Other Companies

Page - April 7, 2005
Monsanto makes up a staggering 91 percent of the GE market. However the following companies also contribute to this unnatural food supply.

Genetic Engineering involves creating foods that could never occur naturally.


Bayer CropScience, a unit of the German company Bayer AG, became a leading GE crop producer with its purchase of Aventis in the fall of 2001. Aventis was formed by the merger of the French chemical giant Rhone-Poulenc and Germany's Hoeschst/Schering (including AgrEvo). When environmentalists in the United States discovered that an unapproved Aventis GE corn called StarLink had illegally contaminated the food supply, hundreds of products in supermarkets across the country were recalled. The costs of compensating farmers, grain buyers, food companies and consumers from StarLink losses were estimated at nearly $1 billion, and made the company ripe for the Bayer takeover. Aventis also brought to Bayer the formerly independent Belgian biotech company Plant Genetic Systems, India's Proagro and Nunhems (Sunseeds in North America), which is the world's fourth largest vegetable seed producer. With the Aventis buy-out, Bayer becomes the world's number two pesticide maker (after Syngenta, see below).

Bayer now sells Aventis' major biotech crops under the brand name Liberty Link (corn, soybeans and rice). Liberty Link crops are engineered to tolerate high doses of the company's toxic herbicide called Liberty (glufosinate).


Formed by the merger of the crop biotech units of the Swiss Novartis (which itself was formed as the merger of chemical and pharmaceutical giants Ciba-Geigy and Sandoz) and AstraZeneca (Zeneca was formerly the pharmaceutical and agrochemical unit of Britain's Imperial Chemical Industries, Astra a Swedish pharmaceutical firm). The Novartis name is still used on some drugs and consumer products - these products were not part of the merger.

Syngenta is the world's number one pesticide maker and number one biotech patent holder. The company's pesticides include atrazine, a probable human carcinogen, chlorothalonil and clodinafop, listed as probable carcinogens and paraquat. It holds Advanta (itself a joint venture of Zeneca and the Dutch Vanderhave), one of the world's largest seed producers, Garst Seed Company (the leading distributor of StarLink corn seed), Northrup King and other major seed firms. Novartis' Gerber baby foods and other consumer food divisions told Greenpeace in August 2000 that they would not use GE ingredients in any of their products.


DuPont, already the world's largest chemical company, bought Pioneer Hi-Bred International, making it the world's largest seed company as well (Pioneer alone was the largest in the United States). Pioneer controls 42 percent of the U.S. corn seed market and 16 percent of the soybean seed market. Pioneer also produces alfalfa, canola, sorghum, sunflower and wheat seed.

One of the leading producers of GE insect resistant "Bt" crops, Pioneer has also collaborated with Dow on a new Bt corn variety. Pioneer owns dozens of seed production and over 100 research facilities worldwide. DuPont's Protein Technologies International, one of the world's leading soy protein suppliers, and Optimum Quality Grains are developing GE crops with enhanced nutrition for animal feed or food products. DuPont also owns the hybrid wheat-seed company, Hybrinova S.A.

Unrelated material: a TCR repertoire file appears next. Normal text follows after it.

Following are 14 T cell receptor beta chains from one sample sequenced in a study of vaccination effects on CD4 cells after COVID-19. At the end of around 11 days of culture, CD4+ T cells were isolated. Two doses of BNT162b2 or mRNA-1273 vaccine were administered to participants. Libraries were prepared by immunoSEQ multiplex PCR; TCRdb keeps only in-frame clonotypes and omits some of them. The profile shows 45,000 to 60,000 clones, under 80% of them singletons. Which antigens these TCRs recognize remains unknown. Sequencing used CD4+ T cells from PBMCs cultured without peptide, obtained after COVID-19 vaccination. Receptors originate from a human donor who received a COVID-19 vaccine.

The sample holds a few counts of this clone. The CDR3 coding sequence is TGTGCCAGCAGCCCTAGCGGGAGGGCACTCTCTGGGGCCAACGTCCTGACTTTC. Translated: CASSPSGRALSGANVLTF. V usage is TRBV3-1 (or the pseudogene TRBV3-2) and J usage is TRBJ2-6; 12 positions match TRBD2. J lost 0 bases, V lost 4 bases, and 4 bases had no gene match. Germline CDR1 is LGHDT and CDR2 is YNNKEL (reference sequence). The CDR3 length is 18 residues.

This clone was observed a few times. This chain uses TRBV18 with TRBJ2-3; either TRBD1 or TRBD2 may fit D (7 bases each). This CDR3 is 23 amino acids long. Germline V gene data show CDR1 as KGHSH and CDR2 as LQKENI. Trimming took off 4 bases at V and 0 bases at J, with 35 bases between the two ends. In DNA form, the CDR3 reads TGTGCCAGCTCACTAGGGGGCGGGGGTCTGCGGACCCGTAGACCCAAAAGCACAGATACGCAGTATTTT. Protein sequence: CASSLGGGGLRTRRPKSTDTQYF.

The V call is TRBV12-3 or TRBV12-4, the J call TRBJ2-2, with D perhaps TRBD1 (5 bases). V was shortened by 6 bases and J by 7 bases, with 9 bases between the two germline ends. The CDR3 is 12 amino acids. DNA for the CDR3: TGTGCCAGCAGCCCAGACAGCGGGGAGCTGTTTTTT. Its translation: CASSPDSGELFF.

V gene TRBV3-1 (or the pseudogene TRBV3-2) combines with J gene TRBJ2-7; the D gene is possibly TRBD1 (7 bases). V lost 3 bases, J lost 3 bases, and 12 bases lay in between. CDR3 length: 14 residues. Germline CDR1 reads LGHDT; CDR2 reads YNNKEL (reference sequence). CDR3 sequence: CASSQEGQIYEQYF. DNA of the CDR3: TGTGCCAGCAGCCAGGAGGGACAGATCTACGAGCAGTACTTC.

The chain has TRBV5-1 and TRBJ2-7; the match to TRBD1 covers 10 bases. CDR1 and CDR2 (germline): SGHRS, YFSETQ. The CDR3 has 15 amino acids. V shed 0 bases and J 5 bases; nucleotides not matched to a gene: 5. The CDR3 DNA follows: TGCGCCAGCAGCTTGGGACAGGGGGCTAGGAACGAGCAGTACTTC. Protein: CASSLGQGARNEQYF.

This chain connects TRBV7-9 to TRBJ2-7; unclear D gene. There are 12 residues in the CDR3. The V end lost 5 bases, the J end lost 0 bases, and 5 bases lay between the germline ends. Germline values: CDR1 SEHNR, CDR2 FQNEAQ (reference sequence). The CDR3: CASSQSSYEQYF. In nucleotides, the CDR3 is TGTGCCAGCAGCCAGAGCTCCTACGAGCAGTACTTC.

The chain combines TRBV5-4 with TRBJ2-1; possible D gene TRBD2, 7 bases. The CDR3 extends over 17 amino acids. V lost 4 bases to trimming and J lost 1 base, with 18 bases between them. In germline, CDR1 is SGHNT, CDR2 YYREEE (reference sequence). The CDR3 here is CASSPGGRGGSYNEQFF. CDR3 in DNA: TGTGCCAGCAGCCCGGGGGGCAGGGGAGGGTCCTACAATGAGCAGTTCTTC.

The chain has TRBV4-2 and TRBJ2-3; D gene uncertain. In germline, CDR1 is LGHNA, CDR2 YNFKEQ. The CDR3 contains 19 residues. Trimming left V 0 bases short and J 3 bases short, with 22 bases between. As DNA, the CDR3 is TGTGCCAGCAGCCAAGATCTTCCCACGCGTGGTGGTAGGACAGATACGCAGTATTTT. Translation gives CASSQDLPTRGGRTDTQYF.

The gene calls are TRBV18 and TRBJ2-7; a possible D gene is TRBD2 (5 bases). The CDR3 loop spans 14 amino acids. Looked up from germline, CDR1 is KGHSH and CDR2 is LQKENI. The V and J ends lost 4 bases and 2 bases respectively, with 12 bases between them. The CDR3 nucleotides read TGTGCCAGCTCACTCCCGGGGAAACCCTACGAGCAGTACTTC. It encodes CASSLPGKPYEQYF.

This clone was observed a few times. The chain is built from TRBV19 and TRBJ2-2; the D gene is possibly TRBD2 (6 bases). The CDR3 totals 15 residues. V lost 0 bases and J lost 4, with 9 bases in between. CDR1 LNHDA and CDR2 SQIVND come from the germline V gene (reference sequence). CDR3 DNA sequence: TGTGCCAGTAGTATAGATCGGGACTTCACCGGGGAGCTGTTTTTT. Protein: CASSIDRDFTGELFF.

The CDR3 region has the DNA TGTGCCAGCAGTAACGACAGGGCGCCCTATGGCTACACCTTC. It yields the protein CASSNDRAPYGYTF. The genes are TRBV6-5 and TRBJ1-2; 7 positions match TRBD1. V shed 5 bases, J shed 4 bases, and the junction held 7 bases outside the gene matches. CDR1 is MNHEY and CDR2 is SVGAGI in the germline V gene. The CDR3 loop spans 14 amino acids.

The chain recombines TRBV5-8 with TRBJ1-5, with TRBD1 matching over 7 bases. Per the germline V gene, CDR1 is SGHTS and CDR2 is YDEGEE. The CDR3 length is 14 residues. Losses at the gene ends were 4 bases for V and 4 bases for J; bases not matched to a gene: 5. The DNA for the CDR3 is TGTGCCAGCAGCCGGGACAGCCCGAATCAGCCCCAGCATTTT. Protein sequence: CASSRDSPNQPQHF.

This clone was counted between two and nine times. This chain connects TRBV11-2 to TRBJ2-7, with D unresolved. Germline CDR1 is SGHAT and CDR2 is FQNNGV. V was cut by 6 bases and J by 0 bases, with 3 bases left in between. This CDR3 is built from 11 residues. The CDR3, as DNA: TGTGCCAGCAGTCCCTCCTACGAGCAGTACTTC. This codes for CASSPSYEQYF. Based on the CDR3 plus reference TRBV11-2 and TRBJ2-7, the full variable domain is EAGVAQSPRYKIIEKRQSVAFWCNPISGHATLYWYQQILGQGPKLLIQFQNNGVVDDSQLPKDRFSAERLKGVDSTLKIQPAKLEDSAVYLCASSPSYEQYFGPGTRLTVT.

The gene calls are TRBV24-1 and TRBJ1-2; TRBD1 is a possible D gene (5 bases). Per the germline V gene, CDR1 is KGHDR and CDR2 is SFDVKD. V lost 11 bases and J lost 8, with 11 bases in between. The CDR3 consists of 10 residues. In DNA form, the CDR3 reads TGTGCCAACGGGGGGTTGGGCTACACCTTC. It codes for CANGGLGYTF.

DuPont's biotech strategy focuses on "second generation" crops: most of these crops have yet to come to market, and will feature food industry "output traits" rather than farm-driven "input traits." For example, Roundup Ready crops are marketed for purported benefits to farmers, just as other farm inputs (pesticides). DuPont will instead focus on crops with traits such as more nutritional soybeans - purportedly to benefit consumers.


Dow/Mycogen is the GE crop division of Dow Chemical, the world's fifth largest chemical company. Dow also markets GE seeds under the Phytogen brand name. In 1998, Dow formed a new company, Advanced Agri-Traits, to coordinate strategic alliances for the biotech industry.

Dow/Mycogen makes insect-resistant Bt crops and jointly developed herbicide tolerant crops with Rhone Poulenc (now Bayer). It also bought Illinois Foundation Seeds, providing Dow with about 12 percent of the U.S. corn seed market.

Dow/Mycogen also owns Wisconsin-based Agrigenetics and Brazil's Dinamilho Carol Productos Agricolas, Hibridos Colorado Seed and FT Biogenetica de Milho. In 2001, Dow purchased the chemical company Rohm and Haas', maker of Morton table salt.


The German agrichemical company is also invested in crop biotech with its subsidiary GE development companies Metanomics and SunGene. BASF's agbiotech unit is based in the United States, at Research Triangle Park in North Carolina. BASF owns crop biotech developer Cyanamid (American Cyanamid), and also owns 40 percent of Swedish seed giant Svalöf Weibull.


Formerly Agritope, the company has an agbiotech alliance focusing on insect resistant crops with Bayer called GenOptera, and a 50/50 GE crop development project with Aventis (acquired by Bayer as part of the Aventis acquisition), called Agrinomics. Exelixis also has joint projects with Pharmacia and other companies.

Exelixis also combines with Harris Moran Seed Company, a subsidiary of the French company Vilmorin, Clause & Cie (the seed unit of Limagrain), in developing biotech melon varieties.


A French owned company specializing in developing GE vegetables seeds. Limagrain owns United States-based Biotechnica Agriculture and French seed maker Vilmorin, Clause & Cie, owner of Harris Moran.

Takii & Company

Takii & Company is a Japanese seed giant, developing GE fruit and vegetables.